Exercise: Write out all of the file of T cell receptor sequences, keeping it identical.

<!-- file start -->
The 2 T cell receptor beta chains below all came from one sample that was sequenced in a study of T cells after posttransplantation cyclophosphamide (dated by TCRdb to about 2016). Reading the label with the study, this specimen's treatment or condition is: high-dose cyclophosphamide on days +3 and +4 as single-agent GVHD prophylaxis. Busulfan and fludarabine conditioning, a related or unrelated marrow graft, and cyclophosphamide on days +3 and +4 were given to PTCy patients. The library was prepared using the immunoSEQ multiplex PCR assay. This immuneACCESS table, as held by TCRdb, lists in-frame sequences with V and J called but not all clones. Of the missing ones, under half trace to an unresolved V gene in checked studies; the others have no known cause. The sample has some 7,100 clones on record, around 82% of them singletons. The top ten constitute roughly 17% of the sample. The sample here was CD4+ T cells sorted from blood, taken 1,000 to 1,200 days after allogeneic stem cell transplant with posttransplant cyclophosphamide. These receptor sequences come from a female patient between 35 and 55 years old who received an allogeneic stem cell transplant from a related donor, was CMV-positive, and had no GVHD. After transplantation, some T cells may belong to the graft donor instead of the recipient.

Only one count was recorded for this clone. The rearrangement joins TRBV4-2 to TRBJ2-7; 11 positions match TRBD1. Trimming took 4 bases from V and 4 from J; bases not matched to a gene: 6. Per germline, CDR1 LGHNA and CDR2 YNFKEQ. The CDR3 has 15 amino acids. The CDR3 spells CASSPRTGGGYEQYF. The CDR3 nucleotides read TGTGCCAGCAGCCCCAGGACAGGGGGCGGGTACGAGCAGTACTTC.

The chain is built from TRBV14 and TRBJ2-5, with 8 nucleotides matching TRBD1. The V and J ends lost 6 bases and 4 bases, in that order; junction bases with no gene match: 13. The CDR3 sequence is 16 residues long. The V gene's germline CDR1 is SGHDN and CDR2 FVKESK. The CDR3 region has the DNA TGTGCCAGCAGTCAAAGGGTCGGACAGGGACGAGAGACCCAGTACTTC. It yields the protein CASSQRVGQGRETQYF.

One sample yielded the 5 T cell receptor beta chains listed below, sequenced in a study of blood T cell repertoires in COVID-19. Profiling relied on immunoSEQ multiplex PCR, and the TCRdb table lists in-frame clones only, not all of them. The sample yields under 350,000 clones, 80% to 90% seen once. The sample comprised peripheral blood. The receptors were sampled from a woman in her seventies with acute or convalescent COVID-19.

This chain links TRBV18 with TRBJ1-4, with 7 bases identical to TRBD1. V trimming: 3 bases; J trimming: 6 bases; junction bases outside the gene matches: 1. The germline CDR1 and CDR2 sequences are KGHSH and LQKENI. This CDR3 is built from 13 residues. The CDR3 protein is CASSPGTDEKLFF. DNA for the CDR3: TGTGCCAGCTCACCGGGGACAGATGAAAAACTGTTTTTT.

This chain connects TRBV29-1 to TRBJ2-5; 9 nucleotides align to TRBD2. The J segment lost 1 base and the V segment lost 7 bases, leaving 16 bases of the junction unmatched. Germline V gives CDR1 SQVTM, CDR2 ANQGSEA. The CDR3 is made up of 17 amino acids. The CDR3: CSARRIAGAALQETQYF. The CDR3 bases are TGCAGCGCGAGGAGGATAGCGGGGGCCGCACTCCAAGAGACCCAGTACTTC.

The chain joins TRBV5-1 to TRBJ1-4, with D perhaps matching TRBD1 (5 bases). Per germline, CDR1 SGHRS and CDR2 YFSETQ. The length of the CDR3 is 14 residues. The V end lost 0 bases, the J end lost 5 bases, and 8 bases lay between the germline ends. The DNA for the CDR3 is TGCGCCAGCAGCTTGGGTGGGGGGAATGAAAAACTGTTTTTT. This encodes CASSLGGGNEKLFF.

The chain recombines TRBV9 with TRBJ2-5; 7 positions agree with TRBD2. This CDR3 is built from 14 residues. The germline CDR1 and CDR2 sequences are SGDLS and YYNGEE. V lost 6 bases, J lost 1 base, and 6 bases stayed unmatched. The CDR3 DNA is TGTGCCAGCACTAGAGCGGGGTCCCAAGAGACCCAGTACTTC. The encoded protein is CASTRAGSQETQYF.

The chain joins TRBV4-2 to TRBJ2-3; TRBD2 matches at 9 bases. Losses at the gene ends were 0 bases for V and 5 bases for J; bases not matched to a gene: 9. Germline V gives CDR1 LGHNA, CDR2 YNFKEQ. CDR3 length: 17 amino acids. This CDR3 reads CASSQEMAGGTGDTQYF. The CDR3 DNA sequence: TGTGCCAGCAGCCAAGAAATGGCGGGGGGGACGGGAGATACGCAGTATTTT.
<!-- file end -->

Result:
The 2 T cell receptor beta chains below all came from one sample that was sequenced in a study of T cells after posttransplantation cyclophosphamide (dated by TCRdb to about 2016). Reading the label with the study, this specimen's treatment or condition is: high-dose cyclophosphamide on days +3 and +4 as single-agent GVHD prophylaxis. Busulfan and fludarabine conditioning, a related or unrelated marrow graft, and cyclophosphamide on days +3 and +4 were given to PTCy patients. The library was prepared using the immunoSEQ multiplex PCR assay. This immuneACCESS table, as held by TCRdb, lists in-frame sequences with V and J called but not all clones. Of the missing ones, under half trace to an unresolved V gene in checked studies; the others have no known cause. The sample has some 7,100 clones on record, around 82% of them singletons. The top ten constitute roughly 17% of the sample. The sample here was CD4+ T cells sorted from blood, taken 1,000 to 1,200 days after allogeneic stem cell transplant with posttransplant cyclophosphamide. These receptor sequences come from a female patient between 35 and 55 years old who received an allogeneic stem cell transplant from a related donor, was CMV-positive, and had no GVHD. After transplantation, some T cells may belong to the graft donor instead of the recipient.

Only one count was recorded for this clone. The rearrangement joins TRBV4-2 to TRBJ2-7; 11 positions match TRBD1. Trimming took 4 bases from V and 4 from J; bases not matched to a gene: 6. Per germline, CDR1 LGHNA and CDR2 YNFKEQ. The CDR3 has 15 amino acids. The CDR3 spells CASSPRTGGGYEQYF. The CDR3 nucleotides read TGTGCCAGCAGCCCCAGGACAGGGGGCGGGTACGAGCAGTACTTC.

The chain is built from TRBV14 and TRBJ2-5, with 8 nucleotides matching TRBD1. The V and J ends lost 6 bases and 4 bases, in that order; junction bases with no gene match: 13. The CDR3 sequence is 16 residues long. The V gene's germline CDR1 is SGHDN and CDR2 FVKESK. The CDR3 region has the DNA TGTGCCAGCAGTCAAAGGGTCGGACAGGGACGAGAGACCCAGTACTTC. It yields the protein CASSQRVGQGRETQYF.

One sample yielded the 5 T cell receptor beta chains listed below, sequenced in a study of blood T cell repertoires in COVID-19. Profiling relied on immunoSEQ multiplex PCR, and the TCRdb table lists in-frame clones only, not all of them. The sample yields under 350,000 clones, 80% to 90% seen once. The sample comprised peripheral blood. The receptors were sampled from a woman in her seventies with acute or convalescent COVID-19.

This chain links TRBV18 with TRBJ1-4, with 7 bases identical to TRBD1. V trimming: 3 bases; J trimming: 6 bases; junction bases outside the gene matches: 1. The germline CDR1 and CDR2 sequences are KGHSH and LQKENI. This CDR3 is built from 13 residues. The CDR3 protein is CASSPGTDEKLFF. DNA for the CDR3: TGTGCCAGCTCACCGGGGACAGATGAAAAACTGTTTTTT.

This chain connects TRBV29-1 to TRBJ2-5; 9 nucleotides align to TRBD2. The J segment lost 1 base and the V segment lost 7 bases, leaving 16 bases of the junction unmatched. Germline V gives CDR1 SQVTM, CDR2 ANQGSEA. The CDR3 is made up of 17 amino acids. The CDR3: CSARRIAGAALQETQYF. The CDR3 bases are TGCAGCGCGAGGAGGATAGCGGGGGCCGCACTCCAAGAGACCCAGTACTTC.

The chain joins TRBV5-1 to TRBJ1-4, with D perhaps matching TRBD1 (5 bases). Per germline, CDR1 SGHRS and CDR2 YFSETQ. The length of the CDR3 is 14 residues. The V end lost 0 bases, the J end lost 5 bases, and 8 bases lay between the germline ends. The DNA for the CDR3 is TGCGCCAGCAGCTTGGGTGGGGGGAATGAAAAACTGTTTTTT. This encodes CASSLGGGNEKLFF.

The chain recombines TRBV9 with TRBJ2-5; 7 positions agree with TRBD2. This CDR3 is built from 14 residues. The germline CDR1 and CDR2 sequences are SGDLS and YYNGEE. V lost 6 bases, J lost 1 base, and 6 bases stayed unmatched. The CDR3 DNA is TGTGCCAGCACTAGAGCGGGGTCCCAAGAGACCCAGTACTTC. The encoded protein is CASTRAGSQETQYF.

The chain joins TRBV4-2 to TRBJ2-3; TRBD2 matches at 9 bases. Losses at the gene ends were 0 bases for V and 5 bases for J; bases not matched to a gene: 9. Germline V gives CDR1 LGHNA, CDR2 YNFKEQ. CDR3 length: 17 amino acids. This CDR3 reads CASSQEMAGGTGDTQYF. The CDR3 DNA sequence: TGTGCCAGCAGCCAAGAAATGGCGGGGGGGACGGGAGATACGCAGTATTTT.